Temperatures will start gradually rising on Sunday, the Israel Meteorological Service said, as the country braces for a heatwave later this week.
Sunday will see partially cloudy weather as temperatures remain close to average in most areas of the country, but they will slowly begin to rise in the coming days and continue to do so as the week goes on.
Monday will see higher temperatures throughout the country, and meteorologists say people should expect “serious to extreme heatwaves in most parts of the country” on Tuesday through Thursday.
The report also warned of high levels of humidity along the country’s coastline throughout the week.
Sunday’s temperatures are forecast to hit 29°C (84.2°F) in Tel Aviv, 30°C (86°F) in Jerusalem, 28°C (82.4°F) in Haifa, 33°C (91.4°F) in Kiryat Shmona, 35°C (95°F) in Beersheba and 39°C (102.2°F) in Eilat, the IMS said.
On Thursday, temperatures are expected to hit 31°C (87.8°F) in Tel Aviv, 34°C (93.2°F) in Jerusalem, 29°C (84.2°F) in Haifa, 37°C (98.6°F) in Kiryat Shmona, 38°C (100.4°F) in Beersheba and 41°C (102.2°F) in Eilat, according to the IMS.
The temperature rise will be accompanied by high levels of humidity, meaning that it will feel far hotter and could pose a health risk to some.
Israel has so far experienced relatively average summer temperatures this year until now.
Meanwhile, Europe has sweltered through a heatwave that sparked fires in the continent’s south, and caused the mercury to rise above 40°C (104°F) in the United Kingdom for the first time on record.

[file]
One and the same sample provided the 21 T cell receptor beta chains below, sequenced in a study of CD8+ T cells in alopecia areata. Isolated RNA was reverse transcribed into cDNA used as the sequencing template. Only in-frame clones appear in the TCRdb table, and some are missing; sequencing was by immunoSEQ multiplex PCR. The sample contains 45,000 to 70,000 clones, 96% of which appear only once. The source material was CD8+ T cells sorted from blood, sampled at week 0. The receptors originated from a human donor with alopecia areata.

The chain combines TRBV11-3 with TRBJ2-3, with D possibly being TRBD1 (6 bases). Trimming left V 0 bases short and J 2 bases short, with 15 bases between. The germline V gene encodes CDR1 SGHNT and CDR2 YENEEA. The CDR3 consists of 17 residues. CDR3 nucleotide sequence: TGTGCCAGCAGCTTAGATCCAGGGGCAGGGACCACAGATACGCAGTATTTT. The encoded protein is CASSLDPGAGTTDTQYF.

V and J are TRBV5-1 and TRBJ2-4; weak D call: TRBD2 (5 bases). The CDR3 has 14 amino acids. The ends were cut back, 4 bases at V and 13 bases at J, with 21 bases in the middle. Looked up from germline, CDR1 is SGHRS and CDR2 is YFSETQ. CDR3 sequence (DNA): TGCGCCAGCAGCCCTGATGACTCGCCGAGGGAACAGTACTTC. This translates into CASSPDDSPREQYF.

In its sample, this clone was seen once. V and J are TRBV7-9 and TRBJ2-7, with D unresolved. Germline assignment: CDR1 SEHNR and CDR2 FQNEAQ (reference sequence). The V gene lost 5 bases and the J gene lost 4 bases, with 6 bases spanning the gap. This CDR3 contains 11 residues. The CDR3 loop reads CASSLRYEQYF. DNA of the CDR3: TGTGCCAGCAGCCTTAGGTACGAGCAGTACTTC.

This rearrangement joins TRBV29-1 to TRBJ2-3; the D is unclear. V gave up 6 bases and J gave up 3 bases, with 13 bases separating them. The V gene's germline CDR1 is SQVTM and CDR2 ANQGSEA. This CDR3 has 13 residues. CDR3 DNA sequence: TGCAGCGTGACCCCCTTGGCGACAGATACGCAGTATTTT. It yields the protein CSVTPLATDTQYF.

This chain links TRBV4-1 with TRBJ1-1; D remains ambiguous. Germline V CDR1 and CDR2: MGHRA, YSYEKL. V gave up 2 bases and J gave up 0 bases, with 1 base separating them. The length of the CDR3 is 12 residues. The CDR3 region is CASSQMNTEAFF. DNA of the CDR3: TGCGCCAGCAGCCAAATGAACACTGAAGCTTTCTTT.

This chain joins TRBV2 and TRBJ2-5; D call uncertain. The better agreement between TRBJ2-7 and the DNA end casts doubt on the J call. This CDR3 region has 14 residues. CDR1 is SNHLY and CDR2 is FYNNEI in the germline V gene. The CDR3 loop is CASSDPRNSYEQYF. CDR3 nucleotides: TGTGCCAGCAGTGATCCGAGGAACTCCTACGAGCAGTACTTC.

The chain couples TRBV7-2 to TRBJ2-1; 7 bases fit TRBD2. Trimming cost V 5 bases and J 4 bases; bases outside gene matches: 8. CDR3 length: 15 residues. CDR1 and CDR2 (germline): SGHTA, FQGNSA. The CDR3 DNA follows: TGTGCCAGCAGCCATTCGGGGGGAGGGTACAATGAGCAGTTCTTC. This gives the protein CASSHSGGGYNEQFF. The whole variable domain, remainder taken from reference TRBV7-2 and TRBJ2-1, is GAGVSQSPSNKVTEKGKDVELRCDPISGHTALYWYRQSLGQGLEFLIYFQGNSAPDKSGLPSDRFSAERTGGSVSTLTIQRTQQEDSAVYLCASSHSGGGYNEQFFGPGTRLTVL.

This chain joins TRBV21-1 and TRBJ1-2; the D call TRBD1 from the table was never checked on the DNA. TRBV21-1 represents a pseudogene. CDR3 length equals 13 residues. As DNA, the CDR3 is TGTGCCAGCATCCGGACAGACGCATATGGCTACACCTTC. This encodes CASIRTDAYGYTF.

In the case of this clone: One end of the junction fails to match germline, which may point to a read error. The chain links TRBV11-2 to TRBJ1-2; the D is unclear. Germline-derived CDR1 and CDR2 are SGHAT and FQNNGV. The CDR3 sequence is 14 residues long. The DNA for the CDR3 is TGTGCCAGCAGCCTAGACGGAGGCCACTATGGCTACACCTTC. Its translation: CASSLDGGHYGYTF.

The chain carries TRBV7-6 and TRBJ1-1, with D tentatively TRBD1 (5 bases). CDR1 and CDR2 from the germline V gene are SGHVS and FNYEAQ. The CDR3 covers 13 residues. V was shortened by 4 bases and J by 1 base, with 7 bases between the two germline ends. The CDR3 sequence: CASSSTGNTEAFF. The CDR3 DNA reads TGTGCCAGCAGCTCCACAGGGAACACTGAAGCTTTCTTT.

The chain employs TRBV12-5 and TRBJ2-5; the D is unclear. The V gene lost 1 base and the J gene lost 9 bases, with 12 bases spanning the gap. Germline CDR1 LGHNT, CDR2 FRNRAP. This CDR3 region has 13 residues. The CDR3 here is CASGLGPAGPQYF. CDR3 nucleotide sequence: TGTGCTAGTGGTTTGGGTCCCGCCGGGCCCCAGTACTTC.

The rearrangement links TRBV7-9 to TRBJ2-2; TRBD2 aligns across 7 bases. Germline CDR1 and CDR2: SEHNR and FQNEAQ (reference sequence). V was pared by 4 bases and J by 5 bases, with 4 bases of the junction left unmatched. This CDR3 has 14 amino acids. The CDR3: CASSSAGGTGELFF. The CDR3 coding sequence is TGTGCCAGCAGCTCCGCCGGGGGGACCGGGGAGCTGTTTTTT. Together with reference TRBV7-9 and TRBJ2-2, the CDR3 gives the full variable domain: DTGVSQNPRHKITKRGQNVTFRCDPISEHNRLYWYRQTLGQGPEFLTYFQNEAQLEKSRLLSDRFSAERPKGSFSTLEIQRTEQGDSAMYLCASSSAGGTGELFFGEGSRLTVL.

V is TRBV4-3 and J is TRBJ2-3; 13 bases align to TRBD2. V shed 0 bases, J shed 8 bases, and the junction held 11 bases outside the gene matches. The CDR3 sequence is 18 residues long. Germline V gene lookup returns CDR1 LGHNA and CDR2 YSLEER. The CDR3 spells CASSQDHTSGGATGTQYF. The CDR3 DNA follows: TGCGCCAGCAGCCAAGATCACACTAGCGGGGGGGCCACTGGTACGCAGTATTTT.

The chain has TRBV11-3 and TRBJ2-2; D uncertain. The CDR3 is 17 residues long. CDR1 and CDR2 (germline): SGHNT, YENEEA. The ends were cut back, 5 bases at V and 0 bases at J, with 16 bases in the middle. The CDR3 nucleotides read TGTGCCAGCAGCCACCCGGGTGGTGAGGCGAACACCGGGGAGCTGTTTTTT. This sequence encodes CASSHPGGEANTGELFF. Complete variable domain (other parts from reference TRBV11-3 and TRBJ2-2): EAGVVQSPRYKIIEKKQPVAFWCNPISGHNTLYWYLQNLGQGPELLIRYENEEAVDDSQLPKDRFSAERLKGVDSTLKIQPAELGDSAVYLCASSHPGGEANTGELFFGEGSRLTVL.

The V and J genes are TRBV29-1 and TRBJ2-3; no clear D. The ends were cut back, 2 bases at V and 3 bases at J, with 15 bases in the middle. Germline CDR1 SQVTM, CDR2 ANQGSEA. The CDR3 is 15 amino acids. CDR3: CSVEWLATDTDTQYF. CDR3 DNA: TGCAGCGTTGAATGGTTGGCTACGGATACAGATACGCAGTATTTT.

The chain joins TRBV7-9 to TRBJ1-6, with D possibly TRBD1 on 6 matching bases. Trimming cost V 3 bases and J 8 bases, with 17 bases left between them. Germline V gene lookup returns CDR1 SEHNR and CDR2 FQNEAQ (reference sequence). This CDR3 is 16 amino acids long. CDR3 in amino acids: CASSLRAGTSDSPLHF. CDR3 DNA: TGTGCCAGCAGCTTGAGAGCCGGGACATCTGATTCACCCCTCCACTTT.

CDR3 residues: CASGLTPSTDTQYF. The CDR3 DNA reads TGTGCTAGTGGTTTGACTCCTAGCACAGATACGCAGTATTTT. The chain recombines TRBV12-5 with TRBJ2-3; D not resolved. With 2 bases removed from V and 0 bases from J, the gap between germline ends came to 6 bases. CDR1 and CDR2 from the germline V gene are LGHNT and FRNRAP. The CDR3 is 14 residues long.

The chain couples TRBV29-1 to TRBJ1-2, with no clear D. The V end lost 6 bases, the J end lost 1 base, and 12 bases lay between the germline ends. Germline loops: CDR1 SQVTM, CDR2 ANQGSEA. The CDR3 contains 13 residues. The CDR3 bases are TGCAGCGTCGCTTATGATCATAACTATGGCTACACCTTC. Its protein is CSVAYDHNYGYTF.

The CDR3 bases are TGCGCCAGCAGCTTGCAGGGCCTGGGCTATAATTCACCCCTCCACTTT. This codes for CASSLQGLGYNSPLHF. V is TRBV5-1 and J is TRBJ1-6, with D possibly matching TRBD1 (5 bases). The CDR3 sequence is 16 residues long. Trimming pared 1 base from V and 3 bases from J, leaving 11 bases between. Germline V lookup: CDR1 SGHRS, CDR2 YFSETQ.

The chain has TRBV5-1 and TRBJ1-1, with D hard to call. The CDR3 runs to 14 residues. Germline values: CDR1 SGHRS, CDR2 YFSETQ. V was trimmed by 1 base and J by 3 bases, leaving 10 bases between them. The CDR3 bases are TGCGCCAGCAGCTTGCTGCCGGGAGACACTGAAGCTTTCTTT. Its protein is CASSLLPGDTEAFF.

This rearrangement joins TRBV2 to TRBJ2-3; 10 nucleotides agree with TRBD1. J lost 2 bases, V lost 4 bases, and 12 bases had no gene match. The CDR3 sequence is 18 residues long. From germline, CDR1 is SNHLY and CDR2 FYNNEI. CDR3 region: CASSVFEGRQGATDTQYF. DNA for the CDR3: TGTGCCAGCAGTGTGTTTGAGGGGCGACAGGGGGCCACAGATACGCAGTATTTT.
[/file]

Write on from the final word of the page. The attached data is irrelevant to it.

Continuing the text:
In the United States, a fast-moving brush fire near Yosemite National Park exploded in size Saturday into one of California’s largest wildfires of the year, prompting evacuation orders for thousands of people and shutting off power to more than 2,000 homes and businesses.
Climate scientists have warned that such extreme weather events will become more frequent due to global warming.
According to a recent report by the Haaretz newspaper, the IMS is predicting that the country will suffer heatwaves lasting 7-10 days starting from 2030, with temperatures reaching 50°C (122°F) in some parts of the country.
By 2060, the average number of annual heatwaves will rise from its current four to six, with the average summer temperature jumping from 33.5°C (92.3°F) to 35°C (95°F), according to current estimates.
Daily highs during heatwaves will reach the mid-40s and sometimes 50°C (122°F) in the Jordan Valley in the country’s north by 2050, while the Negev in Israel’s south will also experience days reaching 40°C (104°F) to 45°C (113°F).
The IMS has also warned that Israel will have 8-13 fewer days of rainfall in the coming years, according to a report by Channel 12.
Israel experienced its hottest day in history on September 4, 2020, with temperatures in the southern coastal resort city of Eilat recorded at an unprecedented 48.9°C (120°F).
Agencies contributed to this report.